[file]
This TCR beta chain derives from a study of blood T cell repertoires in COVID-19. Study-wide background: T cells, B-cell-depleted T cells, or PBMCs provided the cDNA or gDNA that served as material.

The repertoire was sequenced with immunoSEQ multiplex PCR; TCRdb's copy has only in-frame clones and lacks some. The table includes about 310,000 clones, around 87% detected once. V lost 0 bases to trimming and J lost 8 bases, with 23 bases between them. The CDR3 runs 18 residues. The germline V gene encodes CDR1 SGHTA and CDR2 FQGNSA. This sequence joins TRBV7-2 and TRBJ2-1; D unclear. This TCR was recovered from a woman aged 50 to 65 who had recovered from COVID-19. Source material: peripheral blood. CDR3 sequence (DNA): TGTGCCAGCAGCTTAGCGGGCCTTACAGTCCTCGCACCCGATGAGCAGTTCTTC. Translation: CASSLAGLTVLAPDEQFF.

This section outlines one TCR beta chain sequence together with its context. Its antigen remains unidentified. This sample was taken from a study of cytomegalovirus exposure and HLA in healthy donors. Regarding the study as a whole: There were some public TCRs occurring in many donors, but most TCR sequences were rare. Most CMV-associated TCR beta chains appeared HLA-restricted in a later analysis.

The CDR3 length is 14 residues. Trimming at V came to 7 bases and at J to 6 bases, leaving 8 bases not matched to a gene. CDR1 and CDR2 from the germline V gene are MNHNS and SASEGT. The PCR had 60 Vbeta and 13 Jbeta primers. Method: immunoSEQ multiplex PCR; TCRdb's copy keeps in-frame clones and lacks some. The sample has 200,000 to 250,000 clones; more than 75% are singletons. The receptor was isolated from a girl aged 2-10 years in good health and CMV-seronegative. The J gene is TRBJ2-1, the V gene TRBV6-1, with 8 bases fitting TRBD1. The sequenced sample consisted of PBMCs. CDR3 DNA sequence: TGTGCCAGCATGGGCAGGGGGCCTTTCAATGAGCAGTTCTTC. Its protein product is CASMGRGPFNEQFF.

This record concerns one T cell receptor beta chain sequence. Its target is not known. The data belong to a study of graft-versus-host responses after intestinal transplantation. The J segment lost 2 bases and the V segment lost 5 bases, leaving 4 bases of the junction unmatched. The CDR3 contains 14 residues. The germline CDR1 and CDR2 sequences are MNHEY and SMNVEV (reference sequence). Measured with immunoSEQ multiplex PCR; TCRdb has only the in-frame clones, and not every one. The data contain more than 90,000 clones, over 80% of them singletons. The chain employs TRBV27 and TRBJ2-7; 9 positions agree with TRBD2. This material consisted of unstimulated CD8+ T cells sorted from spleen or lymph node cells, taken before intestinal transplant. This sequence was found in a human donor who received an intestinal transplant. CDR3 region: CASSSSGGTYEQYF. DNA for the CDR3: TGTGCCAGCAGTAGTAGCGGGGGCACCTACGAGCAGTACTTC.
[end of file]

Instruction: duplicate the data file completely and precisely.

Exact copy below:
This TCR beta chain derives from a study of blood T cell repertoires in COVID-19. Study-wide background: T cells, B-cell-depleted T cells, or PBMCs provided the cDNA or gDNA that served as material.

The repertoire was sequenced with immunoSEQ multiplex PCR; TCRdb's copy has only in-frame clones and lacks some. The table includes about 310,000 clones, around 87% detected once. V lost 0 bases to trimming and J lost 8 bases, with 23 bases between them. The CDR3 runs 18 residues. The germline V gene encodes CDR1 SGHTA and CDR2 FQGNSA. This sequence joins TRBV7-2 and TRBJ2-1; D unclear. This TCR was recovered from a woman aged 50 to 65 who had recovered from COVID-19. Source material: peripheral blood. CDR3 sequence (DNA): TGTGCCAGCAGCTTAGCGGGCCTTACAGTCCTCGCACCCGATGAGCAGTTCTTC. Translation: CASSLAGLTVLAPDEQFF.

This section outlines one TCR beta chain sequence together with its context. Its antigen remains unidentified. This sample was taken from a study of cytomegalovirus exposure and HLA in healthy donors. Regarding the study as a whole: There were some public TCRs occurring in many donors, but most TCR sequences were rare. Most CMV-associated TCR beta chains appeared HLA-restricted in a later analysis.

The CDR3 length is 14 residues. Trimming at V came to 7 bases and at J to 6 bases, leaving 8 bases not matched to a gene. CDR1 and CDR2 from the germline V gene are MNHNS and SASEGT. The PCR had 60 Vbeta and 13 Jbeta primers. Method: immunoSEQ multiplex PCR; TCRdb's copy keeps in-frame clones and lacks some. The sample has 200,000 to 250,000 clones; more than 75% are singletons. The receptor was isolated from a girl aged 2-10 years in good health and CMV-seronegative. The J gene is TRBJ2-1, the V gene TRBV6-1, with 8 bases fitting TRBD1. The sequenced sample consisted of PBMCs. CDR3 DNA sequence: TGTGCCAGCATGGGCAGGGGGCCTTTCAATGAGCAGTTCTTC. Its protein product is CASMGRGPFNEQFF.

This record concerns one T cell receptor beta chain sequence. Its target is not known. The data belong to a study of graft-versus-host responses after intestinal transplantation. The J segment lost 2 bases and the V segment lost 5 bases, leaving 4 bases of the junction unmatched. The CDR3 contains 14 residues. The germline CDR1 and CDR2 sequences are MNHEY and SMNVEV (reference sequence). Measured with immunoSEQ multiplex PCR; TCRdb has only the in-frame clones, and not every one. The data contain more than 90,000 clones, over 80% of them singletons. The chain employs TRBV27 and TRBJ2-7; 9 positions agree with TRBD2. This material consisted of unstimulated CD8+ T cells sorted from spleen or lymph node cells, taken before intestinal transplant. This sequence was found in a human donor who received an intestinal transplant. CDR3 region: CASSSSGGTYEQYF. DNA for the CDR3: TGTGCCAGCAGTAGTAGCGGGGGCACCTACGAGCAGTACTTC.